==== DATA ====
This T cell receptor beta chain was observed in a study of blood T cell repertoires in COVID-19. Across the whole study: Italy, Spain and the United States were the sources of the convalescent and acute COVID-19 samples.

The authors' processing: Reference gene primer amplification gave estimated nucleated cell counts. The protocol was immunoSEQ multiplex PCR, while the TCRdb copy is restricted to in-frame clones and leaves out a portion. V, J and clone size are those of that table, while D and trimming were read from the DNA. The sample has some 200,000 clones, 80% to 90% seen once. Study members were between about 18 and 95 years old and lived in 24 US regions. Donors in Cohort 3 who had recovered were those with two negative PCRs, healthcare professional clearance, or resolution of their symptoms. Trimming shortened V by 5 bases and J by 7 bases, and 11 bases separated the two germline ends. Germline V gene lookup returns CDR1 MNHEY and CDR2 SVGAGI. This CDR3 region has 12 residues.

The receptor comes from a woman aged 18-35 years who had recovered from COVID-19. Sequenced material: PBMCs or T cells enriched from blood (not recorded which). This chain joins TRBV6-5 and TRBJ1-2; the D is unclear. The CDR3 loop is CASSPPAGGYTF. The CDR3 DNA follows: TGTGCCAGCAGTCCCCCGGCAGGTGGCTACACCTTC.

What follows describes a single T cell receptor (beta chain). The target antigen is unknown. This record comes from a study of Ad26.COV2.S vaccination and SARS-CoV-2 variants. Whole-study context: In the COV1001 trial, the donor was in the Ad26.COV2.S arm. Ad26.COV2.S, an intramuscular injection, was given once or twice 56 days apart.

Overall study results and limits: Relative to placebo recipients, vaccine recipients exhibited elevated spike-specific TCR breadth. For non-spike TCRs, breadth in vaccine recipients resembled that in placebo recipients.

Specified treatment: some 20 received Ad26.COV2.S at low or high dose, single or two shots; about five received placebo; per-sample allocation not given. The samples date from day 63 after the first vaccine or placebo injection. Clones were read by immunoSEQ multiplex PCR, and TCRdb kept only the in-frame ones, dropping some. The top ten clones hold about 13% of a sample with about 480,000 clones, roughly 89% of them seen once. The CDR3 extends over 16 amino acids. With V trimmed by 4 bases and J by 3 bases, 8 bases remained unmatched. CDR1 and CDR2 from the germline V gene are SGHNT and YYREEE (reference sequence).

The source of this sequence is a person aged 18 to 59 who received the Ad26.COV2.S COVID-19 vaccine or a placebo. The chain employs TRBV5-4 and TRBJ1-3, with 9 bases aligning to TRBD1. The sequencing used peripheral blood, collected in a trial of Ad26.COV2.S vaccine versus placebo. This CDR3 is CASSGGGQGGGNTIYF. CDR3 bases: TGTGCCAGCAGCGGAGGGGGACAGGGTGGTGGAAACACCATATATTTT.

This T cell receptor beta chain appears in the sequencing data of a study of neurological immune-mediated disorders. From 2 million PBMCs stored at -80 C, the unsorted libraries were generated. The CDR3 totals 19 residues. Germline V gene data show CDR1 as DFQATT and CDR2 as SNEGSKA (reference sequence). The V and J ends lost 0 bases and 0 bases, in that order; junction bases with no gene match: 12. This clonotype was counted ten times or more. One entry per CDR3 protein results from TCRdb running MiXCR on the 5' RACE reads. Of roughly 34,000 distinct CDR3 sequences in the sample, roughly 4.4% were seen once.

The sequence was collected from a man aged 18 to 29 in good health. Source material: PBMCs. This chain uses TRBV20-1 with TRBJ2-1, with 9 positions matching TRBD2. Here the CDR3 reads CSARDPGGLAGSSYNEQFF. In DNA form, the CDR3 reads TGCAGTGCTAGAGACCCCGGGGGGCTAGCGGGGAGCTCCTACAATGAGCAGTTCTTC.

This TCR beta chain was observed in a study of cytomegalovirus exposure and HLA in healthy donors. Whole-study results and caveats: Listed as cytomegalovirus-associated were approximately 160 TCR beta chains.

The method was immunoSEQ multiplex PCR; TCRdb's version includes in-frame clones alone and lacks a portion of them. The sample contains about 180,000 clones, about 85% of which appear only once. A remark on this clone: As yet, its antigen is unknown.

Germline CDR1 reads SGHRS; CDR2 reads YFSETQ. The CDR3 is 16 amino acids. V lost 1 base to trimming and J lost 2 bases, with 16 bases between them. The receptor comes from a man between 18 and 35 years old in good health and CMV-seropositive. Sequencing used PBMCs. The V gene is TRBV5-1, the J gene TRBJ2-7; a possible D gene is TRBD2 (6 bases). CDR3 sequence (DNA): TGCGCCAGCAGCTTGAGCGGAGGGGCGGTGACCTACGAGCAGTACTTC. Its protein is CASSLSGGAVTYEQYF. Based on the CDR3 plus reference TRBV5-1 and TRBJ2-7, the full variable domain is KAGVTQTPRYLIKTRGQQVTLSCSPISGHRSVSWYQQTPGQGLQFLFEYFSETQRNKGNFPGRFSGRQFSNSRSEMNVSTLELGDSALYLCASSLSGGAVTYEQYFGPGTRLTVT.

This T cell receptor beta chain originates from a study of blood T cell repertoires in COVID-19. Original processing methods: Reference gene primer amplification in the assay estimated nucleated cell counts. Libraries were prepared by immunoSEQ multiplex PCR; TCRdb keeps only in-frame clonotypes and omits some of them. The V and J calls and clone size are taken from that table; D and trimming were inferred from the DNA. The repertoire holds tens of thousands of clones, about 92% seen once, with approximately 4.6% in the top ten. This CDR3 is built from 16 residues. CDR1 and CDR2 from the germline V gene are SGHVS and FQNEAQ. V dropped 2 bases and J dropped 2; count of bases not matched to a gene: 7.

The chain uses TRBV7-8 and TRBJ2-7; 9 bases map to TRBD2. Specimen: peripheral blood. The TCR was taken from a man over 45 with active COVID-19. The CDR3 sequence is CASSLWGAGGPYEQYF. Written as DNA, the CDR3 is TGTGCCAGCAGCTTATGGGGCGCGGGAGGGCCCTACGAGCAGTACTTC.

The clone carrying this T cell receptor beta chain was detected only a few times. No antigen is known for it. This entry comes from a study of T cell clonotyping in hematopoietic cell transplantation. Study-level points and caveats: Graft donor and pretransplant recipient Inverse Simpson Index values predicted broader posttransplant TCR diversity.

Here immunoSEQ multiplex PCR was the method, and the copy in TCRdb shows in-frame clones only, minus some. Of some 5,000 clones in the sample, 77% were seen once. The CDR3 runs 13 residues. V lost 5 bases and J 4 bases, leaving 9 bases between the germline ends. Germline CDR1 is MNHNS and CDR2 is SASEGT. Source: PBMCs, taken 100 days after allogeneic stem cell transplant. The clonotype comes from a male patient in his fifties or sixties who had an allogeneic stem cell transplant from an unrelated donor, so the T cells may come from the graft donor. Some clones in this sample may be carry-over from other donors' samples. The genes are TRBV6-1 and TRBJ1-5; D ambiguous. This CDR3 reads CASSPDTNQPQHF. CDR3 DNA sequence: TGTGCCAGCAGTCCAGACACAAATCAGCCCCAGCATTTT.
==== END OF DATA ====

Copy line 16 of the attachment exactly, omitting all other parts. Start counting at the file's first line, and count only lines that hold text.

Here immunoSEQ multiplex PCR was the method, and the copy in TCRdb shows in-frame clones only, minus some. Of some 5,000 clones in the sample, 77% were seen once. The CDR3 runs 13 residues. V lost 5 bases and J 4 bases, leaving 9 bases between the germline ends. Germline CDR1 is MNHNS and CDR2 is SASEGT. Source: PBMCs, taken 100 days after allogeneic stem cell transplant. The clonotype comes from a male patient in his fifties or sixties who had an allogeneic stem cell transplant from an unrelated donor, so the T cells may come from the graft donor. Some clones in this sample may be carry-over from other donors' samples. The genes are TRBV6-1 and TRBJ1-5; D ambiguous. This CDR3 reads CASSPDTNQPQHF. CDR3 DNA sequence: TGTGCCAGCAGTCCAGACACAAATCAGCCCCAGCATTTT.